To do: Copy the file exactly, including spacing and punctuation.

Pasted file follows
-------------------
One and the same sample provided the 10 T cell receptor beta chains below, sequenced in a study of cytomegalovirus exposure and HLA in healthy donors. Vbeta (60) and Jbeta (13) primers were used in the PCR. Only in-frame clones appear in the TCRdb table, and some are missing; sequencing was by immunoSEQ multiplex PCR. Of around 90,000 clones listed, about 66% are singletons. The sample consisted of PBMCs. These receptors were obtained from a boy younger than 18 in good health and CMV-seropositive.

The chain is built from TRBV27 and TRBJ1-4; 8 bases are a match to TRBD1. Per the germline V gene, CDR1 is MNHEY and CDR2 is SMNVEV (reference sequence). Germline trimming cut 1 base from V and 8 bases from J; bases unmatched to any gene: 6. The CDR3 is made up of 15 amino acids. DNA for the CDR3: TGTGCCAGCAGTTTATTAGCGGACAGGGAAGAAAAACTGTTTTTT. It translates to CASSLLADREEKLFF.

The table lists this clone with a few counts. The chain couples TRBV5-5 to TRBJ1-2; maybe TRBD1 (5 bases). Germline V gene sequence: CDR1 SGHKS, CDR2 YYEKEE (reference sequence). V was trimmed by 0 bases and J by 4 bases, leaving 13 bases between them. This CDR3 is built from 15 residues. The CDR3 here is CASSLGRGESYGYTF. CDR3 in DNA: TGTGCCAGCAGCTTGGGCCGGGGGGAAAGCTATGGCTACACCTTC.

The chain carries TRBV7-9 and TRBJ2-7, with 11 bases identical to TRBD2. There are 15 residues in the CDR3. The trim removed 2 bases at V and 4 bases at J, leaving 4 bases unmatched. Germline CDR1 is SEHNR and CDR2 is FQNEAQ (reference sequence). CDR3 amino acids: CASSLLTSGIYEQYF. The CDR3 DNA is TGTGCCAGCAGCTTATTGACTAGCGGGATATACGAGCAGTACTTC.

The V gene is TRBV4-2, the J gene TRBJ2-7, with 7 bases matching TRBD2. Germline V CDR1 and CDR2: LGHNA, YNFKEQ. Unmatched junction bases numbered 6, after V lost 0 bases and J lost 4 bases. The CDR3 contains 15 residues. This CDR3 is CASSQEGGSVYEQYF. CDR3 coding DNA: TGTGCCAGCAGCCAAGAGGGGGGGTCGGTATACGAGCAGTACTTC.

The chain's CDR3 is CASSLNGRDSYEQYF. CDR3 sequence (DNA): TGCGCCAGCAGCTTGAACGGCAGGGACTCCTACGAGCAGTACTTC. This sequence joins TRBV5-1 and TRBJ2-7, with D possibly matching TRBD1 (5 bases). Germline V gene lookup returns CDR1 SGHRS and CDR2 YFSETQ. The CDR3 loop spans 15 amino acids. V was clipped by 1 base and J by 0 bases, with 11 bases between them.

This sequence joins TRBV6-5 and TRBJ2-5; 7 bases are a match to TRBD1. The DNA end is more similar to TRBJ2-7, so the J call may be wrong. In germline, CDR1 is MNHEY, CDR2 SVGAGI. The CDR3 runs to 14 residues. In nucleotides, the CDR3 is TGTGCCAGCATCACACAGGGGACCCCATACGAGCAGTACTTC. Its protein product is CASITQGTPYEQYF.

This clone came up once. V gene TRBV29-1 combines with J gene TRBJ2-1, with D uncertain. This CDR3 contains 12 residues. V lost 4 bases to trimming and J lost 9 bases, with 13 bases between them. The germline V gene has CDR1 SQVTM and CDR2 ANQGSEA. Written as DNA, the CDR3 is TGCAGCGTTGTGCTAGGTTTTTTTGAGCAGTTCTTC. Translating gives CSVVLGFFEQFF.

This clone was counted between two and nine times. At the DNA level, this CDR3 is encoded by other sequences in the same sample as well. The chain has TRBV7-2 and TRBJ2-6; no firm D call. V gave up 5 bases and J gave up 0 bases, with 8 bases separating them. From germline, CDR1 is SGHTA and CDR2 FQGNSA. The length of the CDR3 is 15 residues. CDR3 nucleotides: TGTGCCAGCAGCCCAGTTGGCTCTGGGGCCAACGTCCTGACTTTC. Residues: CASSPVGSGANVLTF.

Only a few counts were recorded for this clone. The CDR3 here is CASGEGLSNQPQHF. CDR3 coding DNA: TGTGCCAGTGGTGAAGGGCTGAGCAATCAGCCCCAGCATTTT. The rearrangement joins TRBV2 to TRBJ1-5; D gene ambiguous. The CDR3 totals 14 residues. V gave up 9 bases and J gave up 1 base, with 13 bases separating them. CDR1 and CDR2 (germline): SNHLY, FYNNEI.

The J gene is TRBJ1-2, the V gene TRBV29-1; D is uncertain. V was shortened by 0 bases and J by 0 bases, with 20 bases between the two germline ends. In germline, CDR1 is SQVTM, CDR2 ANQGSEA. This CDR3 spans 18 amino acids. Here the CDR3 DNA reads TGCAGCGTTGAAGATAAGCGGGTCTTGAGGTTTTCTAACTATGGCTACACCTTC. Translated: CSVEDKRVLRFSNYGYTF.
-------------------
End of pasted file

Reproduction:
One and the same sample provided the 10 T cell receptor beta chains below, sequenced in a study of cytomegalovirus exposure and HLA in healthy donors. Vbeta (60) and Jbeta (13) primers were used in the PCR. Only in-frame clones appear in the TCRdb table, and some are missing; sequencing was by immunoSEQ multiplex PCR. Of around 90,000 clones listed, about 66% are singletons. The sample consisted of PBMCs. These receptors were obtained from a boy younger than 18 in good health and CMV-seropositive.

The chain is built from TRBV27 and TRBJ1-4; 8 bases are a match to TRBD1. Per the germline V gene, CDR1 is MNHEY and CDR2 is SMNVEV (reference sequence). Germline trimming cut 1 base from V and 8 bases from J; bases unmatched to any gene: 6. The CDR3 is made up of 15 amino acids. DNA for the CDR3: TGTGCCAGCAGTTTATTAGCGGACAGGGAAGAAAAACTGTTTTTT. It translates to CASSLLADREEKLFF.

The table lists this clone with a few counts. The chain couples TRBV5-5 to TRBJ1-2; maybe TRBD1 (5 bases). Germline V gene sequence: CDR1 SGHKS, CDR2 YYEKEE (reference sequence). V was trimmed by 0 bases and J by 4 bases, leaving 13 bases between them. This CDR3 is built from 15 residues. The CDR3 here is CASSLGRGESYGYTF. CDR3 in DNA: TGTGCCAGCAGCTTGGGCCGGGGGGAAAGCTATGGCTACACCTTC.

The chain carries TRBV7-9 and TRBJ2-7, with 11 bases identical to TRBD2. There are 15 residues in the CDR3. The trim removed 2 bases at V and 4 bases at J, leaving 4 bases unmatched. Germline CDR1 is SEHNR and CDR2 is FQNEAQ (reference sequence). CDR3 amino acids: CASSLLTSGIYEQYF. The CDR3 DNA is TGTGCCAGCAGCTTATTGACTAGCGGGATATACGAGCAGTACTTC.

The V gene is TRBV4-2, the J gene TRBJ2-7, with 7 bases matching TRBD2. Germline V CDR1 and CDR2: LGHNA, YNFKEQ. Unmatched junction bases numbered 6, after V lost 0 bases and J lost 4 bases. The CDR3 contains 15 residues. This CDR3 is CASSQEGGSVYEQYF. CDR3 coding DNA: TGTGCCAGCAGCCAAGAGGGGGGGTCGGTATACGAGCAGTACTTC.

The chain's CDR3 is CASSLNGRDSYEQYF. CDR3 sequence (DNA): TGCGCCAGCAGCTTGAACGGCAGGGACTCCTACGAGCAGTACTTC. This sequence joins TRBV5-1 and TRBJ2-7, with D possibly matching TRBD1 (5 bases). Germline V gene lookup returns CDR1 SGHRS and CDR2 YFSETQ. The CDR3 loop spans 15 amino acids. V was clipped by 1 base and J by 0 bases, with 11 bases between them.

This sequence joins TRBV6-5 and TRBJ2-5; 7 bases are a match to TRBD1. The DNA end is more similar to TRBJ2-7, so the J call may be wrong. In germline, CDR1 is MNHEY, CDR2 SVGAGI. The CDR3 runs to 14 residues. In nucleotides, the CDR3 is TGTGCCAGCATCACACAGGGGACCCCATACGAGCAGTACTTC. Its protein product is CASITQGTPYEQYF.

This clone came up once. V gene TRBV29-1 combines with J gene TRBJ2-1, with D uncertain. This CDR3 contains 12 residues. V lost 4 bases to trimming and J lost 9 bases, with 13 bases between them. The germline V gene has CDR1 SQVTM and CDR2 ANQGSEA. Written as DNA, the CDR3 is TGCAGCGTTGTGCTAGGTTTTTTTGAGCAGTTCTTC. Translating gives CSVVLGFFEQFF.

This clone was counted between two and nine times. At the DNA level, this CDR3 is encoded by other sequences in the same sample as well. The chain has TRBV7-2 and TRBJ2-6; no firm D call. V gave up 5 bases and J gave up 0 bases, with 8 bases separating them. From germline, CDR1 is SGHTA and CDR2 FQGNSA. The length of the CDR3 is 15 residues. CDR3 nucleotides: TGTGCCAGCAGCCCAGTTGGCTCTGGGGCCAACGTCCTGACTTTC. Residues: CASSPVGSGANVLTF.

Only a few counts were recorded for this clone. The CDR3 here is CASGEGLSNQPQHF. CDR3 coding DNA: TGTGCCAGTGGTGAAGGGCTGAGCAATCAGCCCCAGCATTTT. The rearrangement joins TRBV2 to TRBJ1-5; D gene ambiguous. The CDR3 totals 14 residues. V gave up 9 bases and J gave up 1 base, with 13 bases separating them. CDR1 and CDR2 (germline): SNHLY, FYNNEI.

The J gene is TRBJ1-2, the V gene TRBV29-1; D is uncertain. V was shortened by 0 bases and J by 0 bases, with 20 bases between the two germline ends. In germline, CDR1 is SQVTM, CDR2 ANQGSEA. This CDR3 spans 18 amino acids. Here the CDR3 DNA reads TGCAGCGTTGAAGATAAGCGGGTCTTGAGGTTTTCTAACTATGGCTACACCTTC. Translated: CSVEDKRVLRFSNYGYTF.